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We’re nearing the 6 month mark of T.I.’s latest, critically acclaimed, Trouble Man: Heavy Is The Head album, and the Grand Hustle Entertainment founder is showing no signs of letting up. Corralling a plethora of the game’s youngest, freshest, edgiest talent (Travis Scott, Iggy Azalea, Trae The Truth, B.o.B., Young Dro & Chip), The Source’s current cover artist has released the highly-anticipated Get Dough Or Die mixtape. With Travis Scott’s recent G.O.O.D. Music push, Iggy Azalea’s Def Jam deal and B.o.B. consistently releasing music over the past month, G.D.O.D. couldn’t come at a better time to hold over fans of the individual artists until the major label projects come.

Kicking it off with the outspoken “Err’body”, T.I. completely disowns Yung L.A. “don’t ask me nothin’ about Yung L.A., I don’t know that n*gga, that’s Dro dog”, right before Chip, Young Dro and Trae The Truth take the beat for enjoyable rides. Though some have been known to complain aboupt Trae’s deep, almost whisper-esque voice at times, there’s no denying his authentic Houston flow and aura every time he approaches a song, which can be appreciated on a team filled with native Atlanta artists. An ode to T.I.’s A&R talent, if you will.


The mixtape is extremely well put together, to say the least. Sprinkling a few major features–Kendrick Lamar, Meek Mill, French Montana, Young Jeezy and Juicy J–among the already major talents of T.I.’s Hustle Gang members, G.D.O.D. is a through and through expression of southern rap at its finest, mixed with the eclectic east coast lyricism that T.I. & his henchmen Young Dro and B.o.B. can bring. Coupled with the flair of Iggy & Scott, Get Dough Or Die was destined to be successful from the onset.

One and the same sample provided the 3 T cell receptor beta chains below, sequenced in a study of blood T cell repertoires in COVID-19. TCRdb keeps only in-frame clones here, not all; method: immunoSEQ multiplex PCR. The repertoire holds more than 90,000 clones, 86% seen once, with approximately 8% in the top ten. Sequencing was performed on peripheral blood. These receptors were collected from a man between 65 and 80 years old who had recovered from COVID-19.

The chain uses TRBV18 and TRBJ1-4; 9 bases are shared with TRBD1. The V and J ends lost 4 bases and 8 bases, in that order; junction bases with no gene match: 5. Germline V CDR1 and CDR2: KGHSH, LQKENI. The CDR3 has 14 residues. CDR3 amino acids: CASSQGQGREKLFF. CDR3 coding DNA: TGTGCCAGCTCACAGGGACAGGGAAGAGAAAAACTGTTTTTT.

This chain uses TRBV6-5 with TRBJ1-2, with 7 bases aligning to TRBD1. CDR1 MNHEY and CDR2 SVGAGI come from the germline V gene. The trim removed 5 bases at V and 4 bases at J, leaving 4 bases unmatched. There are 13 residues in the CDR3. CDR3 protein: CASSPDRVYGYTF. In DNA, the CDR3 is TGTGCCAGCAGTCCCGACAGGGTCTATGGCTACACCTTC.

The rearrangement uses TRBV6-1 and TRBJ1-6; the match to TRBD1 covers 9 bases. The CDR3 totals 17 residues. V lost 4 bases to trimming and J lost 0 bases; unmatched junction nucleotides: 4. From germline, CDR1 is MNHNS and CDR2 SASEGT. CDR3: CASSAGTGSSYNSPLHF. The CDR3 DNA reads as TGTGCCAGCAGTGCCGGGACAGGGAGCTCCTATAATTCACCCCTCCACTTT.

Meek Mill makes a triumphant return to the stage that provided his platform to become the superstar he is now, appearing on the song that isn’t a Pusha T remix, “Blocka”, while Young Jeezy unexpectedly smooths out the sound on his collaboration, “Only ‘N’ Atlanta”. T.I. makes an appearance on almost every track, which may seem like a detriment to some, but the self=proclaimed King Of The South simply paces each song by often either opening or closing the cut with his verse, qualifying the efforts of his proteges in a way. There is no clear cut winner on G.D.O.D., like A$AP Ferg was on his posse’s compilation Lords Never Worry mixtape last year, which eventually landed him a record deal of his own with RCA. Though B.o.B. dis-spells any consent that he’s become a full blown pop artist, and Chip proves that he’s more than just a British accent on the first full song. While the majority of each artist is signed to their individual labels already (Atlantic, Def Jam), this project will undoubtedly establish the Hustle Gang clique as a force to be reckoned with in the industry, and with rap groups marking their territory on the charts daily, such as G.O.O.D. Music, MMG and Black Hippy, on Get Dough Or Die, T.I.’s camp seems to be poised to do anything but the latter.

-Khari Nixon (@KingVanGogh)